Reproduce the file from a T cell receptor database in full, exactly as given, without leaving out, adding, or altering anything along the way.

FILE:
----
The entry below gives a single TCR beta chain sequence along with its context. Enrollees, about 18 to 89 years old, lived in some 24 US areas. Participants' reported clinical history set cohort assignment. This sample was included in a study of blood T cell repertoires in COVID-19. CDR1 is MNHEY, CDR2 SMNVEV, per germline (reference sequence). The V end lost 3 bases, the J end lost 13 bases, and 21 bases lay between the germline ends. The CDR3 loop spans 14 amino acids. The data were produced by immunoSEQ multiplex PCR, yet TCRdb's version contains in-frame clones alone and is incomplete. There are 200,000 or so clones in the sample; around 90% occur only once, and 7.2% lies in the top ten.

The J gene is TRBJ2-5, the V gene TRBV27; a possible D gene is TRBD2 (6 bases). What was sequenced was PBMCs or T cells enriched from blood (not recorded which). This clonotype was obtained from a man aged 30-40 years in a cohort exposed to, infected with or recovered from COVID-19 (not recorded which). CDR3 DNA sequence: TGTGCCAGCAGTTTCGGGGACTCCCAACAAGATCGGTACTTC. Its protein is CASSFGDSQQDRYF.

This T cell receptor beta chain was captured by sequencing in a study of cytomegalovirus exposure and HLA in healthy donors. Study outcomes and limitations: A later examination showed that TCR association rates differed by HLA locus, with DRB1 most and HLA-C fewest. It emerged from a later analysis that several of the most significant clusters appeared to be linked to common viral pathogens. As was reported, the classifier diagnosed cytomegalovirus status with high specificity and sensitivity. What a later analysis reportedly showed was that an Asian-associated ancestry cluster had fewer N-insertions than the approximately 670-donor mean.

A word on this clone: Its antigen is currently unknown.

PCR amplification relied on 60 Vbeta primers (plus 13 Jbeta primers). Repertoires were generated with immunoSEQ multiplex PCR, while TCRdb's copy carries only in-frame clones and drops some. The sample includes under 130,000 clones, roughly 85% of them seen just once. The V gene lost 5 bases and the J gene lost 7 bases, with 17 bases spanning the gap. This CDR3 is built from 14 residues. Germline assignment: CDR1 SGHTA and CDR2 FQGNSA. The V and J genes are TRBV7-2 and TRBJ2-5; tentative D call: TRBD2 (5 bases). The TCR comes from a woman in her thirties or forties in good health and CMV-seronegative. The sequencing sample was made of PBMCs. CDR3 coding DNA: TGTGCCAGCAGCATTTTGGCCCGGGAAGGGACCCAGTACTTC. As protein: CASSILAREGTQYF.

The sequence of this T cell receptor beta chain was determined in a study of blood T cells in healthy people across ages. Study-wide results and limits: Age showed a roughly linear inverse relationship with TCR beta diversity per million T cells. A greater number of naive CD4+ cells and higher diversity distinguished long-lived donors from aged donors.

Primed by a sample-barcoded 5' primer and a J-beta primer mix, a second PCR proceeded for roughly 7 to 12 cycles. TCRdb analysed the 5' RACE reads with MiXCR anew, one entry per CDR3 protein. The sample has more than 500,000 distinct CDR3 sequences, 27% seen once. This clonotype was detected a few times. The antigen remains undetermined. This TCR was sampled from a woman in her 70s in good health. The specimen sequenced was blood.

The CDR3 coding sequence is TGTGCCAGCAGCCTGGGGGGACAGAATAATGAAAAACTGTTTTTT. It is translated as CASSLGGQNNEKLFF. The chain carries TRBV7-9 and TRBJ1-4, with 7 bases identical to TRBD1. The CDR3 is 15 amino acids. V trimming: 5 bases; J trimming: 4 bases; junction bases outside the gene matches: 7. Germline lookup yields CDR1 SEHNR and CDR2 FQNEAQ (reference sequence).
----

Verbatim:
The entry below gives a single TCR beta chain sequence along with its context. Enrollees, about 18 to 89 years old, lived in some 24 US areas. Participants' reported clinical history set cohort assignment. This sample was included in a study of blood T cell repertoires in COVID-19. CDR1 is MNHEY, CDR2 SMNVEV, per germline (reference sequence). The V end lost 3 bases, the J end lost 13 bases, and 21 bases lay between the germline ends. The CDR3 loop spans 14 amino acids. The data were produced by immunoSEQ multiplex PCR, yet TCRdb's version contains in-frame clones alone and is incomplete. There are 200,000 or so clones in the sample; around 90% occur only once, and 7.2% lies in the top ten.

The J gene is TRBJ2-5, the V gene TRBV27; a possible D gene is TRBD2 (6 bases). What was sequenced was PBMCs or T cells enriched from blood (not recorded which). This clonotype was obtained from a man aged 30-40 years in a cohort exposed to, infected with or recovered from COVID-19 (not recorded which). CDR3 DNA sequence: TGTGCCAGCAGTTTCGGGGACTCCCAACAAGATCGGTACTTC. Its protein is CASSFGDSQQDRYF.

This T cell receptor beta chain was captured by sequencing in a study of cytomegalovirus exposure and HLA in healthy donors. Study outcomes and limitations: A later examination showed that TCR association rates differed by HLA locus, with DRB1 most and HLA-C fewest. It emerged from a later analysis that several of the most significant clusters appeared to be linked to common viral pathogens. As was reported, the classifier diagnosed cytomegalovirus status with high specificity and sensitivity. What a later analysis reportedly showed was that an Asian-associated ancestry cluster had fewer N-insertions than the approximately 670-donor mean.

A word on this clone: Its antigen is currently unknown.

PCR amplification relied on 60 Vbeta primers (plus 13 Jbeta primers). Repertoires were generated with immunoSEQ multiplex PCR, while TCRdb's copy carries only in-frame clones and drops some. The sample includes under 130,000 clones, roughly 85% of them seen just once. The V gene lost 5 bases and the J gene lost 7 bases, with 17 bases spanning the gap. This CDR3 is built from 14 residues. Germline assignment: CDR1 SGHTA and CDR2 FQGNSA. The V and J genes are TRBV7-2 and TRBJ2-5; tentative D call: TRBD2 (5 bases). The TCR comes from a woman in her thirties or forties in good health and CMV-seronegative. The sequencing sample was made of PBMCs. CDR3 coding DNA: TGTGCCAGCAGCATTTTGGCCCGGGAAGGGACCCAGTACTTC. As protein: CASSILAREGTQYF.

The sequence of this T cell receptor beta chain was determined in a study of blood T cells in healthy people across ages. Study-wide results and limits: Age showed a roughly linear inverse relationship with TCR beta diversity per million T cells. A greater number of naive CD4+ cells and higher diversity distinguished long-lived donors from aged donors.

Primed by a sample-barcoded 5' primer and a J-beta primer mix, a second PCR proceeded for roughly 7 to 12 cycles. TCRdb analysed the 5' RACE reads with MiXCR anew, one entry per CDR3 protein. The sample has more than 500,000 distinct CDR3 sequences, 27% seen once. This clonotype was detected a few times. The antigen remains undetermined. This TCR was sampled from a woman in her 70s in good health. The specimen sequenced was blood.

The CDR3 coding sequence is TGTGCCAGCAGCCTGGGGGGACAGAATAATGAAAAACTGTTTTTT. It is translated as CASSLGGQNNEKLFF. The chain carries TRBV7-9 and TRBJ1-4, with 7 bases identical to TRBD1. The CDR3 is 15 amino acids. V trimming: 5 bases; J trimming: 4 bases; junction bases outside the gene matches: 7. Germline lookup yields CDR1 SEHNR and CDR2 FQNEAQ (reference sequence).